Biological Mechanism for Avian Sex Determination (21, 22]

Avian research indicates that maternal sex steroids such as testosterone, androstenedione, 5-alpha-dihydrotestosterone and beta-oestradiol [21] influence the segregation of the sex chromosomes in the oocytes. The female appears to adjust the amounts of these sex steroids delivered to the yolk of the forming gametes, determining gender during the first of the two phases of meiosis [2, 12, 22], just a few hours before ovulation and prior to fertilization [8, 13, 21, 24]. This appears to be accomplished in part via two layers of steroidogenic cells that make up the follicular walls; these layers are known as the theca (outer layer, in direct contact with the female's bloodstream) and granulosa (inner layer, closer to the yolk of the gamete) [22]. Research indicates that this adjustment occurs in response to factors in the mother's current environment [22]. As such, response of the mother bird to her environment appears to be part of the mechanism for determining the sex of her young.

This implies two things important to skew. First, it implies that avian sex ratios are not constrained by fixed numbers of male or female oocytes within the ovary.

Second, avian mothers may be able to adjust the sex ratio of their progeny based on their genetic ability to respond to factors in the environment (facultative adjust- 

ment). These factors, which may include territory and food quality and availability, adequate appropriate nesting sites, availability of suitable mates, actions of weather, predators, parasites and diseases, etc., are called selection pressures [28, 29).

Brief Discussion of

Sex Allocation Theory [15, 28, 29)

Sex allocation, or sex ratio bias is theorized to be a result of an organism's response to various selection pressures that suggest greater success for passing on its genetic material if the offspring are predominantly one gender versus the other [28). Further, "facultative sex ratio variation will only be favored when the fitness benefits of this behavior are greater than its costs [29]".[15]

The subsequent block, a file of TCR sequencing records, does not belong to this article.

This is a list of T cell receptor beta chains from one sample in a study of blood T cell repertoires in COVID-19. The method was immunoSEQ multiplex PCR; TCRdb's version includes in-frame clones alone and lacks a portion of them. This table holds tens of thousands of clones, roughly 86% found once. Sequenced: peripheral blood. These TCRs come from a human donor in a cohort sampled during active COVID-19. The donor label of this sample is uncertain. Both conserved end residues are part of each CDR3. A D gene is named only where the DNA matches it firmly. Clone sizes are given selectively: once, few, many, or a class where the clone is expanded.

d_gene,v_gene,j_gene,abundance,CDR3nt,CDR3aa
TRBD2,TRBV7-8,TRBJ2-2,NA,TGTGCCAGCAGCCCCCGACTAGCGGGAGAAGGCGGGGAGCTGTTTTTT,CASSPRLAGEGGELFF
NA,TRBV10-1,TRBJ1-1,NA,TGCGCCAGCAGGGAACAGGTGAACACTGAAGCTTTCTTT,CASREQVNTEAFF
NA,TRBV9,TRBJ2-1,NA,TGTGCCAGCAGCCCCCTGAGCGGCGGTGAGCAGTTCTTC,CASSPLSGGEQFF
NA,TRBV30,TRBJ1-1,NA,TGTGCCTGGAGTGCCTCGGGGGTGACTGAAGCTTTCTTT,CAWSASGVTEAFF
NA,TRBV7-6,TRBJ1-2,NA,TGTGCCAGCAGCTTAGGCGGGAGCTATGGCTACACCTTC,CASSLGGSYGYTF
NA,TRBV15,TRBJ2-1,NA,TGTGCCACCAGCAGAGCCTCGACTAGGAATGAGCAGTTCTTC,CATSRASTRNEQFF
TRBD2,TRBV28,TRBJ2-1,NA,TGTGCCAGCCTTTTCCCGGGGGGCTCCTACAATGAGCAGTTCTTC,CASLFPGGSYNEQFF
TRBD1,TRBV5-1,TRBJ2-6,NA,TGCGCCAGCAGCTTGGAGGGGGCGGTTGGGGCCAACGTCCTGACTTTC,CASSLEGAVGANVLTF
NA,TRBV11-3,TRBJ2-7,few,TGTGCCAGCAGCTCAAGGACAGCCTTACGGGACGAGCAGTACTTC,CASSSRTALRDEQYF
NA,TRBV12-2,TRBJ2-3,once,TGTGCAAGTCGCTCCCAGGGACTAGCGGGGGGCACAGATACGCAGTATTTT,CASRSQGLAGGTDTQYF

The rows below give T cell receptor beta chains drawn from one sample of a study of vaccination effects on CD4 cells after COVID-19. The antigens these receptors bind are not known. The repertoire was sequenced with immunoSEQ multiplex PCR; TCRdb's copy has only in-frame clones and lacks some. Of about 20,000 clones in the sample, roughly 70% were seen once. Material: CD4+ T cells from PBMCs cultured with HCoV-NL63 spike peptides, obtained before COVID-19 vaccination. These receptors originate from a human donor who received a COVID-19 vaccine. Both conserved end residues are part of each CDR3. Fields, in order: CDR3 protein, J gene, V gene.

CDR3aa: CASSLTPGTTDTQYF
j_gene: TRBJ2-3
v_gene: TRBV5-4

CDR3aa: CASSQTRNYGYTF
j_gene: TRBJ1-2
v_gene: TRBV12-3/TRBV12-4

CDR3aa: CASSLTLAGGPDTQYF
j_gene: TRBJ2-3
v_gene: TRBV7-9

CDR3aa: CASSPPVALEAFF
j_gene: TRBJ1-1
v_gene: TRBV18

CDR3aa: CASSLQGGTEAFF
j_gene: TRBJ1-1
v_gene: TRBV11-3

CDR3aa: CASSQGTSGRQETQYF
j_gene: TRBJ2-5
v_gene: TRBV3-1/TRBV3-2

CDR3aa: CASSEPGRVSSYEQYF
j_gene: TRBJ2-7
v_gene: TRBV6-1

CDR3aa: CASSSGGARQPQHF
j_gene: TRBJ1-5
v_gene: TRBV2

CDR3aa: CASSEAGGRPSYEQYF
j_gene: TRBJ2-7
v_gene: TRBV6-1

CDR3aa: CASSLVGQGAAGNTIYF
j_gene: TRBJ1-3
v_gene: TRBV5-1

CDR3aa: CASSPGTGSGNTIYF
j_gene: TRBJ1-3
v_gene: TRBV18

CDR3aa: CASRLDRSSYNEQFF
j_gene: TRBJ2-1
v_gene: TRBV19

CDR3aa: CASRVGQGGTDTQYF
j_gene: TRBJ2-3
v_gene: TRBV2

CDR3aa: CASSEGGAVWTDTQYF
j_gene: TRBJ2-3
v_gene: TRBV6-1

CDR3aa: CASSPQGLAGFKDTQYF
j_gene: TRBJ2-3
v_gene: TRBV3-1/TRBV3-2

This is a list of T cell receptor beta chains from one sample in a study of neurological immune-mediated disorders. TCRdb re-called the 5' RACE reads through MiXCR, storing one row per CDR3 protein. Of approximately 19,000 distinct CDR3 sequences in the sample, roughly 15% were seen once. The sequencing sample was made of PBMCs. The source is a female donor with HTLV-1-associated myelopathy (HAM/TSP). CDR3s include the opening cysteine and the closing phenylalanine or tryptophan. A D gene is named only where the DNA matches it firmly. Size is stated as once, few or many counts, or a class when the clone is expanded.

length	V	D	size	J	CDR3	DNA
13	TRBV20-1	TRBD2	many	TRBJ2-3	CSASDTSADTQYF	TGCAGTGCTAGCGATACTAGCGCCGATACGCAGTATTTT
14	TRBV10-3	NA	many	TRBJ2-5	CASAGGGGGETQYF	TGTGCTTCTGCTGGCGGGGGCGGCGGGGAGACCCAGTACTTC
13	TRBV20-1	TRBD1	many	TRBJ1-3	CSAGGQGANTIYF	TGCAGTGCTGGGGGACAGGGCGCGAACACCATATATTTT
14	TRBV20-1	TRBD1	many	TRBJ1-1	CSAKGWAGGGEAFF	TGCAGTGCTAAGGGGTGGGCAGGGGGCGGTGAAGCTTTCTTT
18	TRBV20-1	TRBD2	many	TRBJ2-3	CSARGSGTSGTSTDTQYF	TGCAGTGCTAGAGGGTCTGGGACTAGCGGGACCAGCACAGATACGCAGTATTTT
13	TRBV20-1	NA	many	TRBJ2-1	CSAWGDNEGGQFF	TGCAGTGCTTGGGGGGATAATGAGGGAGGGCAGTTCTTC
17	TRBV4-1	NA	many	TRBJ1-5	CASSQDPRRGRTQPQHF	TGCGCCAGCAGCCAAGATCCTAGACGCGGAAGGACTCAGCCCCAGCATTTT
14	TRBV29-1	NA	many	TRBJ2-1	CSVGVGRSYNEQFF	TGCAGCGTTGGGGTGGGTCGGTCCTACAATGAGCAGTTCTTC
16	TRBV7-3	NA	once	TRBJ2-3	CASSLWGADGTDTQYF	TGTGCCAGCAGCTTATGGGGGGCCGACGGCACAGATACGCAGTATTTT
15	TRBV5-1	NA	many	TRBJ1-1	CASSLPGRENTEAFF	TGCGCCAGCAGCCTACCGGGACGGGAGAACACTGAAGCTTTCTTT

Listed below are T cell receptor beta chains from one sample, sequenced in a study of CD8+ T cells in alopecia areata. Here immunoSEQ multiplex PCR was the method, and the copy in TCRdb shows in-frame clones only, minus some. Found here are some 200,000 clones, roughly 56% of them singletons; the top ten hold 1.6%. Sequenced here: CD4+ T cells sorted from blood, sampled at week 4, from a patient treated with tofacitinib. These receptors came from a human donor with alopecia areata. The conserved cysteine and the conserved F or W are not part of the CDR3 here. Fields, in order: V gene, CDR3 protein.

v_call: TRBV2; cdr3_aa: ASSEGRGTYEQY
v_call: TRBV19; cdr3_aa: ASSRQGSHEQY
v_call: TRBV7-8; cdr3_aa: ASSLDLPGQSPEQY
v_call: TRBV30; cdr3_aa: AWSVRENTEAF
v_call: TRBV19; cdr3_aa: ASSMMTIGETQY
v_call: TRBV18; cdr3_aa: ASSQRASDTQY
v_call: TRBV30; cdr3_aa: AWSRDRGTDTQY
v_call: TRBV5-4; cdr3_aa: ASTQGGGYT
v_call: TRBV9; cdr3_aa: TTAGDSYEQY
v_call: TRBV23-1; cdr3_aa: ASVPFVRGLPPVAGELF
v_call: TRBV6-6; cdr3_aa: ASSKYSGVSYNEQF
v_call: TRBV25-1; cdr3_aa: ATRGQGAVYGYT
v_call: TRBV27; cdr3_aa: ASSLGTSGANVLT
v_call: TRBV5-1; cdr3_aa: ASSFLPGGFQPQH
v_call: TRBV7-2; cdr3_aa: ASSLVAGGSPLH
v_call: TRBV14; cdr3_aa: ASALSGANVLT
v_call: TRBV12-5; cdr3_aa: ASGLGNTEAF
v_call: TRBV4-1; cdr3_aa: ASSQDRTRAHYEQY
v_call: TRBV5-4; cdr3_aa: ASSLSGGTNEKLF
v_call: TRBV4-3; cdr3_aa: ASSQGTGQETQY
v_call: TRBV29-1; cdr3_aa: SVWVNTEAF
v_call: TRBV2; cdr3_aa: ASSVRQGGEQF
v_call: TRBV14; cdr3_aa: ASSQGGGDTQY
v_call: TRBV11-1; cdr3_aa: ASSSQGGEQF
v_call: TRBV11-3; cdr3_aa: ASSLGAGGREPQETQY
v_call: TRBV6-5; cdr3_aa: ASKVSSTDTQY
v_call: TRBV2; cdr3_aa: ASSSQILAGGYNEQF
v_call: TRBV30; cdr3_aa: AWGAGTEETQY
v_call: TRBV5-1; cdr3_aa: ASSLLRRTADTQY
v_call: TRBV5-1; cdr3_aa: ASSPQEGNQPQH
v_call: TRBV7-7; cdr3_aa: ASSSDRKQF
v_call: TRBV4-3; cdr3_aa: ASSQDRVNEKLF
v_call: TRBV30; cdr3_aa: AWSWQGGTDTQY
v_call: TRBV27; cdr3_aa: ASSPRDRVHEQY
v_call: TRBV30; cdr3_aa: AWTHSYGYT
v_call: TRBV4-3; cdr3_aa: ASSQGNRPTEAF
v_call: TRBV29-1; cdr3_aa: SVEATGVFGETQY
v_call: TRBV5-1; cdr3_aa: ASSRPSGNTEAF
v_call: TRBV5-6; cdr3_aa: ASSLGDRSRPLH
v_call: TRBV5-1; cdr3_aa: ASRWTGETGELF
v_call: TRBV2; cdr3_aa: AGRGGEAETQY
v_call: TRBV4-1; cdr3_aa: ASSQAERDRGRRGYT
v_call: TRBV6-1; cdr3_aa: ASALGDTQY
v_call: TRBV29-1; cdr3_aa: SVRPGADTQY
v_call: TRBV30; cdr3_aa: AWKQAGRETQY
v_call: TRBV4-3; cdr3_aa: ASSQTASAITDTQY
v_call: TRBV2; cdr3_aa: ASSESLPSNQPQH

If the factors influencing the success of an individual are relatively equal to its needs, then selection favors the environmentally stable sex ratio of 50:50. However, the more the pressures vary from parity, and the more the success of offspring of different gender may be influenced by these pressures, the more selection favors parents who can skew the sex of their progeny to accommodate it [28).

Models of sex allocation theory attempt to identify these factors and predict their influence on the gender ratio of offspring. Conversely, sex ratio bias may be observed, and a model developed in an attempt to determine the factors influencing it.

Mechanisms For Sex Ratio Adjustment in Birds

There are two basic ways that parent birds might control the sex ratio of their offspring. In the first, one or both parents adjust the sex ratio after the young have hatched. This might be accomplished by allowing chicks of the unwanted gender to die through such means as neglect, direct destruction, or even tossing them out of the nest [7, 8, 12]. Methods of this type are called Secondary sex ratio adjustment.